August 17, 2014 in City

Entrepreneurship helps some with disability build meaningful careers

Joyce M. Rosenberg Associated Press
 
Associated Press photo

Matt Cottle, owner of Stuttering King Bakery, holds a tray of his scones in his parents’ kitchen in Scottsdale, Ariz., on July 15.
(Full-size photo)

When Matt Cottle asked his boss to let him work in the supermarket’s bakery, she told him he’d never do anything more than collect grocery carts.

After six years of bagging groceries and pushing carts, Cottle wanted more. He had already learned how to do some baking.

Cottle is autistic. And today he’s an entrepreneur, the owner of Stuttering King Bakery, turning out batches of cookies, brownies and scones for cafes and businesses and groups that need catering.

“I was like, OK, I am destined to do something greater than that,” Cottle says in the kitchen of his family’s Scottsdale, Arizona, home, where he spends hours each day filling orders. He generates $1,200 monthly. He named the business for Britain’s King George VI, whose struggles to speak were the subject of the film “The King’s Speech.”

Cottle is one of a few known small-business owners with autism, a brain disorder that affects a person’s ability to comprehend, communicate and interact socially. There are varying degrees of autism, but even autistic people with the greatest capabilities can find it impossible to get a job because they take longer to read or process information, or because they struggle to hold conversations. One in 68 people have some form of autism, according to government figures.

There is a growing movement to help autistic adults find jobs, but for Cottle and his family, the answer was a business of his own.

Cottle had taken training to do search and rescue operations. And he tried working in a bakery. Both times, he encountered people who didn’t understand him, and who ended up yelling at and insulting him, his mother, Peg Cottle, says. He wanted to enroll in a culinary school, but an administrator gently told him and his parents it wouldn’t work out. Four years ago, the Southwest Autism Research and Resource Center, or SARRC, connected Cottle with a pastry chef who mentored him. In August 2012, he unexpectedly got an order from a cafe operated by Phoenix-based SARRC. At that point, Cottle told his parents he was starting his own baking business.

“I’m happy as an angel,” he says.

Changing attitudes

Many autistic people can run businesses if they’re given the chance to discover something they like and develop skills around their interests, says Temple Grandin, one of the best-known advocates for people with autism.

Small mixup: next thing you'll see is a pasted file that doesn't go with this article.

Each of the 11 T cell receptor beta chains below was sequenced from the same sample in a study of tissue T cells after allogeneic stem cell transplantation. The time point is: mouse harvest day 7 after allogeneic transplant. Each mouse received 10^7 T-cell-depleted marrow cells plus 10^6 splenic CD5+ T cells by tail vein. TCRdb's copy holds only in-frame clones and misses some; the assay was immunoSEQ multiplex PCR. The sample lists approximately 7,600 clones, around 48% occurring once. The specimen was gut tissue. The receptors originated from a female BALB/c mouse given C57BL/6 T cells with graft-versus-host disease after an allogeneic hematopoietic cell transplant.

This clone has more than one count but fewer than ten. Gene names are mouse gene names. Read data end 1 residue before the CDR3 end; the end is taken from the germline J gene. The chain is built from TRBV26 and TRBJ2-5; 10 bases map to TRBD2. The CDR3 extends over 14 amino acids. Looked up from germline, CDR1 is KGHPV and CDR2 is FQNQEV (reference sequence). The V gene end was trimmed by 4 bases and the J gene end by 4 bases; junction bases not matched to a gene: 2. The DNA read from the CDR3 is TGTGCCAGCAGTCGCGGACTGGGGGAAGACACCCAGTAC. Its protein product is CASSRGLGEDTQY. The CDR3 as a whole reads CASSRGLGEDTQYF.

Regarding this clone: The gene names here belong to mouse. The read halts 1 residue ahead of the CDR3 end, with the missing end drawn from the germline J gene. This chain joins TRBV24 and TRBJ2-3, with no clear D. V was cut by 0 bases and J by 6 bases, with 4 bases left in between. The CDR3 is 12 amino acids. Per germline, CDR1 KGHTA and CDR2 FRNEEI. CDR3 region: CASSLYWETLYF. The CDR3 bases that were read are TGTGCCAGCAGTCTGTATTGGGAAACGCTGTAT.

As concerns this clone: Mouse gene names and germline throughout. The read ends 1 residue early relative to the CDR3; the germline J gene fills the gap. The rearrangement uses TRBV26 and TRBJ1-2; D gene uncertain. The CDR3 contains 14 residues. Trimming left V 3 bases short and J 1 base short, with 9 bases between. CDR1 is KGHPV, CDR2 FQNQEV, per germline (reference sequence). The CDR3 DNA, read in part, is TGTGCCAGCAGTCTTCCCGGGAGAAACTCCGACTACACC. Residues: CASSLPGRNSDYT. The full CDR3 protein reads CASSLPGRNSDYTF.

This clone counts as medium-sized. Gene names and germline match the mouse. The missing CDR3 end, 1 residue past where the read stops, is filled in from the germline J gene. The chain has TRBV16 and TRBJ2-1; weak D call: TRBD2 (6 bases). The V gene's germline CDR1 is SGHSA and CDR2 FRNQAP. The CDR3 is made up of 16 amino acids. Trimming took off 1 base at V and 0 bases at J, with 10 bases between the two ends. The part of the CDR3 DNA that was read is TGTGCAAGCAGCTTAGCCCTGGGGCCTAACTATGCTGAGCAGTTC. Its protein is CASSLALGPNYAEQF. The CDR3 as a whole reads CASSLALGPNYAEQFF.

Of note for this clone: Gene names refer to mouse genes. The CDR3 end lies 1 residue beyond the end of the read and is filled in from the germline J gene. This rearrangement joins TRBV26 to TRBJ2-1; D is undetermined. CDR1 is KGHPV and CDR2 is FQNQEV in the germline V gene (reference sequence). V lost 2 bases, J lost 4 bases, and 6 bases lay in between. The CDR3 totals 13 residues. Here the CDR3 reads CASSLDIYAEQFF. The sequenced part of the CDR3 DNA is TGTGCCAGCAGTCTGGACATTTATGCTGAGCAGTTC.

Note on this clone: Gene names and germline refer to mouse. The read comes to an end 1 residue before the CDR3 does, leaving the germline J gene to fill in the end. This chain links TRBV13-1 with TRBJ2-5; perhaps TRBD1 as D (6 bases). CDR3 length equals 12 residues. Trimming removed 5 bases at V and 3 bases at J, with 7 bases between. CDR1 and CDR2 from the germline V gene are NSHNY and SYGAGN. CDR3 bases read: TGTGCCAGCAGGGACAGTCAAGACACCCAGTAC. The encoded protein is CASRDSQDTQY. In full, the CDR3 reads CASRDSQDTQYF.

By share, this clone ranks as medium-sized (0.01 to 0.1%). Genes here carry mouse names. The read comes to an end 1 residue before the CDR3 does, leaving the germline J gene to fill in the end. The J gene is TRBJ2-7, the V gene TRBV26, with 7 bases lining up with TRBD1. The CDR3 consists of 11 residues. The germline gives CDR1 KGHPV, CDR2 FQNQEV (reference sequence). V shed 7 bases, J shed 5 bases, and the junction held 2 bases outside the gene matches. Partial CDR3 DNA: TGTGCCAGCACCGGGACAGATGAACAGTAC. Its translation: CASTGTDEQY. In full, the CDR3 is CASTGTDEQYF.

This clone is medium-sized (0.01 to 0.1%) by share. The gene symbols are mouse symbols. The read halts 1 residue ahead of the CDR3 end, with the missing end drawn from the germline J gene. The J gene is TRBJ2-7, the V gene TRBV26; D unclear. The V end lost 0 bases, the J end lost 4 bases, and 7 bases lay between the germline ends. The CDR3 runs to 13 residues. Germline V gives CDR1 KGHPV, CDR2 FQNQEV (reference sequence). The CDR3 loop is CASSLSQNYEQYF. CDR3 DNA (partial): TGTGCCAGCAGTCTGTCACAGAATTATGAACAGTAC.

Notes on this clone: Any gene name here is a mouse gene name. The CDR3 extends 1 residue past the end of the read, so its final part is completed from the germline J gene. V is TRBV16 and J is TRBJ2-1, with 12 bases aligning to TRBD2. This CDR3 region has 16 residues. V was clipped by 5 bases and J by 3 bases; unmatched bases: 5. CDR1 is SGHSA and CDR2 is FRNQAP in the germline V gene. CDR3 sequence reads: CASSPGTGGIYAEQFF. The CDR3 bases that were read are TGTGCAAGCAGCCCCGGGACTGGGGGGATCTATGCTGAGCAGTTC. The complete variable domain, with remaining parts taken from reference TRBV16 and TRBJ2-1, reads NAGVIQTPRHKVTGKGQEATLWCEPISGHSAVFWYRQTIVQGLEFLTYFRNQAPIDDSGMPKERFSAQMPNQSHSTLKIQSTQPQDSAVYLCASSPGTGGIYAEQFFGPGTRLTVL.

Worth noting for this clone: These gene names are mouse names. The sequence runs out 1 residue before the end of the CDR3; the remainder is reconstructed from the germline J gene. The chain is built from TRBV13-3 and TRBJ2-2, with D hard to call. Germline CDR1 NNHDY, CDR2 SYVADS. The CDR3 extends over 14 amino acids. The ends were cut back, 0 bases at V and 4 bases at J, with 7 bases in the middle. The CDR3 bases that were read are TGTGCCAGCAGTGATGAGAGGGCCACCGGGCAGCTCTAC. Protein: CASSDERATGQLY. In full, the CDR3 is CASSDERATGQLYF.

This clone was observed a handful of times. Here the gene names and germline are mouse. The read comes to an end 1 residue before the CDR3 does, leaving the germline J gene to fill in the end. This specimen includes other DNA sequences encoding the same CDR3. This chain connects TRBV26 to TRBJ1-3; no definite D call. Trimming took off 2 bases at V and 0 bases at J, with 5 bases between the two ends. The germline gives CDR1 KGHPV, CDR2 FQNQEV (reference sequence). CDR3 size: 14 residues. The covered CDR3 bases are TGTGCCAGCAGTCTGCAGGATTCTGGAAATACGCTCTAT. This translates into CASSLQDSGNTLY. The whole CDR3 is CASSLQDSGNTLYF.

“If you get them exposed to something, they can get a career,” says Grandin, author of “The Autistic Brain.”

Grandin, who has autism, didn’t speak until she was 4 years old.

In her teens, Grandin was exposed to horses at a boarding school and cattle on her aunt’s ranch, and she began working with farm animals. She eventually created a business designing equipment for handling livestock.

People with the most severe autism aren’t able to work because their disabilities limit their ability to learn. But it’s only in the last two decades that society has come to realize that many people with disabilities including autism can work, says Paul Pizzutello, principal of Reach Academy, a West Harrison, New York, school whose students include some who are autistic.

A family affair

Autistic owners don’t run their companies by themselves. Support from family members to interact with the public, take orders and handle marketing and billing is vital.

Vinnie Ireland has little language ability but owns landscaping company Weed Whacking Weasel in Chapel Hill, North Carolina. The autistic man does leaf-blowing, hedge trimming, mulching and other tasks, and works with an assistant trained to help the autistic. His mother, Lori Ireland, handles marketing and billing. The business has six to 10 residential and commercial customers, depending on the time of year.

“When we tell him it’s time to go to work, he jumps up,” Lori Ireland says.

Overcoming obstacles

Joe Steffy is autistic and has Down syndrome, a congenital condition that affects a person’s ability to understand and learn. He’s unable to speak. But he has owned and run Poppin Joe’s Gourmet Kettle Korn in Kansas City, Kansas, since 2005.

Steffy loves to work, his father Ray says. His family didn’t believe teachers and counselors who said when he was in his teens that he’d need to live in a group home, that he wouldn’t be able to work because he has a short attention span and can’t focus. Instead, his parents looked for something he could do. They found the answer in a popcorn company.

About two-thirds of the company’s revenue comes from events such as fairs and festivals.

Playing to strengths

Although Christopher Tidmarsh graduated from college with a degree in languages, environmental science and chemistry, he was in the same limbo as other autistic people. A post-college internship didn’t work out because co-workers didn’t make the accommodations he needed, like labeling drawers where he could find supplies, or communicating with him through emails rather than by talking. Job interviews were nearly impossible because he needs time to process the questions.

The solution was starting Green Bridge Growers, a company that grows vegetables in water, a process called aquaponics. Tidmarsh has been building the business in South Bend, Indiana, with his mother, Janice Pilarski, the last two years. They came up with the idea for the business because it would allow him to use the knowledge he developed in college and internships with organic farmers.

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